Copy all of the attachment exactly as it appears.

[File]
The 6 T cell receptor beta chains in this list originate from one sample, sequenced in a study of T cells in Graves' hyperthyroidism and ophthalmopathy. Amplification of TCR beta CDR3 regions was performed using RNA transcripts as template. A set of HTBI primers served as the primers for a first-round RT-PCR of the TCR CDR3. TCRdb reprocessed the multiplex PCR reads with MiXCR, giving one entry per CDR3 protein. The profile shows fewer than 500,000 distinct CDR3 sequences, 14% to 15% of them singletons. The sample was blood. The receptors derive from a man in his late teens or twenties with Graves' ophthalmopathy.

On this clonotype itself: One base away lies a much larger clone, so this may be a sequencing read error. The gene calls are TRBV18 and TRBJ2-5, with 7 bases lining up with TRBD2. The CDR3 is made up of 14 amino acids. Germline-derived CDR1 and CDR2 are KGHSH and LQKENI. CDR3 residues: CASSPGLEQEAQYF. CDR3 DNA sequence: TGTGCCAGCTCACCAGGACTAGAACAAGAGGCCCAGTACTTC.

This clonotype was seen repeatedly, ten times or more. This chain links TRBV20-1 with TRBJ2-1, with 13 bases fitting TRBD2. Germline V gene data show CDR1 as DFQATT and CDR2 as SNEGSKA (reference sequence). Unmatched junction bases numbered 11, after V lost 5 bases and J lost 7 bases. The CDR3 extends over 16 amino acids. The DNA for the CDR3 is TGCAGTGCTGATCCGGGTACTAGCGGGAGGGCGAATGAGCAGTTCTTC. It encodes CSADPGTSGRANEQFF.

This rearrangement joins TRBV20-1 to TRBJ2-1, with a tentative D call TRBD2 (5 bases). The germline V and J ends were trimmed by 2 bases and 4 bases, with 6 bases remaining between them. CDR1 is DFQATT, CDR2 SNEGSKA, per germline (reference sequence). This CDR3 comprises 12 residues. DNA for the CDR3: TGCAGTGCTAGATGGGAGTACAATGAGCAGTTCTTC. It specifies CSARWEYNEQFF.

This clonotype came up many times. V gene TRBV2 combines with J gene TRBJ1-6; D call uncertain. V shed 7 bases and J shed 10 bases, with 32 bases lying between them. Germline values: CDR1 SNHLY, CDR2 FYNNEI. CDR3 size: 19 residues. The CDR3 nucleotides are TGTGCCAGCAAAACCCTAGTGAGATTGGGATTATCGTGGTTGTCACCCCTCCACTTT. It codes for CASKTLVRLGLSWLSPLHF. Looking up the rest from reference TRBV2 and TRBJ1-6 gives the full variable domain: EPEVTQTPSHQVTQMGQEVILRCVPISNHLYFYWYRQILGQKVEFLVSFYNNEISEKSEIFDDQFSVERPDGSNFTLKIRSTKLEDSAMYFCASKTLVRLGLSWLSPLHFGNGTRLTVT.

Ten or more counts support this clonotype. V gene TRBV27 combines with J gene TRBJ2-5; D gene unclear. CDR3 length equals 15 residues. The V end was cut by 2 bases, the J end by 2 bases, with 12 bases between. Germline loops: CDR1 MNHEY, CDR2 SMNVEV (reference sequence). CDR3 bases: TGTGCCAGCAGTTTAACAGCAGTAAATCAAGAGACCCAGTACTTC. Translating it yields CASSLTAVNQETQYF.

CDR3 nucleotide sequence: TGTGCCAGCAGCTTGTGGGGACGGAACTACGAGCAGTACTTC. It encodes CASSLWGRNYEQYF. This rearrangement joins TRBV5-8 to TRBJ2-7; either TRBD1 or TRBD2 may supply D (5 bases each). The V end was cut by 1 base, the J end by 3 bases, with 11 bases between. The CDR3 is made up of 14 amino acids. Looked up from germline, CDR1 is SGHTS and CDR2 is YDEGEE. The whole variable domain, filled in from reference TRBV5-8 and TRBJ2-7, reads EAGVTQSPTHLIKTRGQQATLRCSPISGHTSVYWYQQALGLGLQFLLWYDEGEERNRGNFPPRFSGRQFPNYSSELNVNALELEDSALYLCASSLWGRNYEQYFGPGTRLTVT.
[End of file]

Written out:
The 6 T cell receptor beta chains in this list originate from one sample, sequenced in a study of T cells in Graves' hyperthyroidism and ophthalmopathy. Amplification of TCR beta CDR3 regions was performed using RNA transcripts as template. A set of HTBI primers served as the primers for a first-round RT-PCR of the TCR CDR3. TCRdb reprocessed the multiplex PCR reads with MiXCR, giving one entry per CDR3 protein. The profile shows fewer than 500,000 distinct CDR3 sequences, 14% to 15% of them singletons. The sample was blood. The receptors derive from a man in his late teens or twenties with Graves' ophthalmopathy.

On this clonotype itself: One base away lies a much larger clone, so this may be a sequencing read error. The gene calls are TRBV18 and TRBJ2-5, with 7 bases lining up with TRBD2. The CDR3 is made up of 14 amino acids. Germline-derived CDR1 and CDR2 are KGHSH and LQKENI. CDR3 residues: CASSPGLEQEAQYF. CDR3 DNA sequence: TGTGCCAGCTCACCAGGACTAGAACAAGAGGCCCAGTACTTC.

This clonotype was seen repeatedly, ten times or more. This chain links TRBV20-1 with TRBJ2-1, with 13 bases fitting TRBD2. Germline V gene data show CDR1 as DFQATT and CDR2 as SNEGSKA (reference sequence). Unmatched junction bases numbered 11, after V lost 5 bases and J lost 7 bases. The CDR3 extends over 16 amino acids. The DNA for the CDR3 is TGCAGTGCTGATCCGGGTACTAGCGGGAGGGCGAATGAGCAGTTCTTC. It encodes CSADPGTSGRANEQFF.

This rearrangement joins TRBV20-1 to TRBJ2-1, with a tentative D call TRBD2 (5 bases). The germline V and J ends were trimmed by 2 bases and 4 bases, with 6 bases remaining between them. CDR1 is DFQATT, CDR2 SNEGSKA, per germline (reference sequence). This CDR3 comprises 12 residues. DNA for the CDR3: TGCAGTGCTAGATGGGAGTACAATGAGCAGTTCTTC. It specifies CSARWEYNEQFF.

This clonotype came up many times. V gene TRBV2 combines with J gene TRBJ1-6; D call uncertain. V shed 7 bases and J shed 10 bases, with 32 bases lying between them. Germline values: CDR1 SNHLY, CDR2 FYNNEI. CDR3 size: 19 residues. The CDR3 nucleotides are TGTGCCAGCAAAACCCTAGTGAGATTGGGATTATCGTGGTTGTCACCCCTCCACTTT. It codes for CASKTLVRLGLSWLSPLHF. Looking up the rest from reference TRBV2 and TRBJ1-6 gives the full variable domain: EPEVTQTPSHQVTQMGQEVILRCVPISNHLYFYWYRQILGQKVEFLVSFYNNEISEKSEIFDDQFSVERPDGSNFTLKIRSTKLEDSAMYFCASKTLVRLGLSWLSPLHFGNGTRLTVT.

Ten or more counts support this clonotype. V gene TRBV27 combines with J gene TRBJ2-5; D gene unclear. CDR3 length equals 15 residues. The V end was cut by 2 bases, the J end by 2 bases, with 12 bases between. Germline loops: CDR1 MNHEY, CDR2 SMNVEV (reference sequence). CDR3 bases: TGTGCCAGCAGTTTAACAGCAGTAAATCAAGAGACCCAGTACTTC. Translating it yields CASSLTAVNQETQYF.

CDR3 nucleotide sequence: TGTGCCAGCAGCTTGTGGGGACGGAACTACGAGCAGTACTTC. It encodes CASSLWGRNYEQYF. This rearrangement joins TRBV5-8 to TRBJ2-7; either TRBD1 or TRBD2 may supply D (5 bases each). The V end was cut by 1 base, the J end by 3 bases, with 11 bases between. The CDR3 is made up of 14 amino acids. Looked up from germline, CDR1 is SGHTS and CDR2 is YDEGEE. The whole variable domain, filled in from reference TRBV5-8 and TRBJ2-7, reads EAGVTQSPTHLIKTRGQQATLRCSPISGHTSVYWYQQALGLGLQFLLWYDEGEERNRGNFPPRFSGRQFPNYSSELNVNALELEDSALYLCASSLWGRNYEQYFGPGTRLTVT.